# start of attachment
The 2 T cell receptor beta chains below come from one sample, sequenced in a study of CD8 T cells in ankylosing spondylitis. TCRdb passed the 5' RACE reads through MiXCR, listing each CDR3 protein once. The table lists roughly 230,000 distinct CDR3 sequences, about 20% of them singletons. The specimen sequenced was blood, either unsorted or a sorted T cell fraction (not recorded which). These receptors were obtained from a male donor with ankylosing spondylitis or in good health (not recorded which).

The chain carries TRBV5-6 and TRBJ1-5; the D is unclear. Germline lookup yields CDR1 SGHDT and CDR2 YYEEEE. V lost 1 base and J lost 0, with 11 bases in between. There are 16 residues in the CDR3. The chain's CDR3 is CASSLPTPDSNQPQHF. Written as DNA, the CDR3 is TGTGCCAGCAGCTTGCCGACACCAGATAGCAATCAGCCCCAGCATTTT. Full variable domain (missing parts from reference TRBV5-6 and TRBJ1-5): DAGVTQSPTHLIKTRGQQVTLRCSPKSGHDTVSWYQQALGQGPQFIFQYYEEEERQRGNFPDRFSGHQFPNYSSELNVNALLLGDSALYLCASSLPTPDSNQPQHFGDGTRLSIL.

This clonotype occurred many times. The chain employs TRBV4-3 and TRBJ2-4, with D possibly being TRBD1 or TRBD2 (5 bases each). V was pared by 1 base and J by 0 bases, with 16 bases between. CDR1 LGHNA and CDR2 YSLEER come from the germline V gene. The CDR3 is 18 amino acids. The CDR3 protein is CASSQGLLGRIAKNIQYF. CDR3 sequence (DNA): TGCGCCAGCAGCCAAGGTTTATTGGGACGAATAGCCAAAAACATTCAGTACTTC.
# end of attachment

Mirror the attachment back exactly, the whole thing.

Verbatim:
The 2 T cell receptor beta chains below come from one sample, sequenced in a study of CD8 T cells in ankylosing spondylitis. TCRdb passed the 5' RACE reads through MiXCR, listing each CDR3 protein once. The table lists roughly 230,000 distinct CDR3 sequences, about 20% of them singletons. The specimen sequenced was blood, either unsorted or a sorted T cell fraction (not recorded which). These receptors were obtained from a male donor with ankylosing spondylitis or in good health (not recorded which).

The chain carries TRBV5-6 and TRBJ1-5; the D is unclear. Germline lookup yields CDR1 SGHDT and CDR2 YYEEEE. V lost 1 base and J lost 0, with 11 bases in between. There are 16 residues in the CDR3. The chain's CDR3 is CASSLPTPDSNQPQHF. Written as DNA, the CDR3 is TGTGCCAGCAGCTTGCCGACACCAGATAGCAATCAGCCCCAGCATTTT. Full variable domain (missing parts from reference TRBV5-6 and TRBJ1-5): DAGVTQSPTHLIKTRGQQVTLRCSPKSGHDTVSWYQQALGQGPQFIFQYYEEEERQRGNFPDRFSGHQFPNYSSELNVNALLLGDSALYLCASSLPTPDSNQPQHFGDGTRLSIL.

This clonotype occurred many times. The chain employs TRBV4-3 and TRBJ2-4, with D possibly being TRBD1 or TRBD2 (5 bases each). V was pared by 1 base and J by 0 bases, with 16 bases between. CDR1 LGHNA and CDR2 YSLEER come from the germline V gene. The CDR3 is 18 amino acids. The CDR3 protein is CASSQGLLGRIAKNIQYF. CDR3 sequence (DNA): TGCGCCAGCAGCCAAGGTTTATTGGGACGAATAGCCAAAAACATTCAGTACTTC.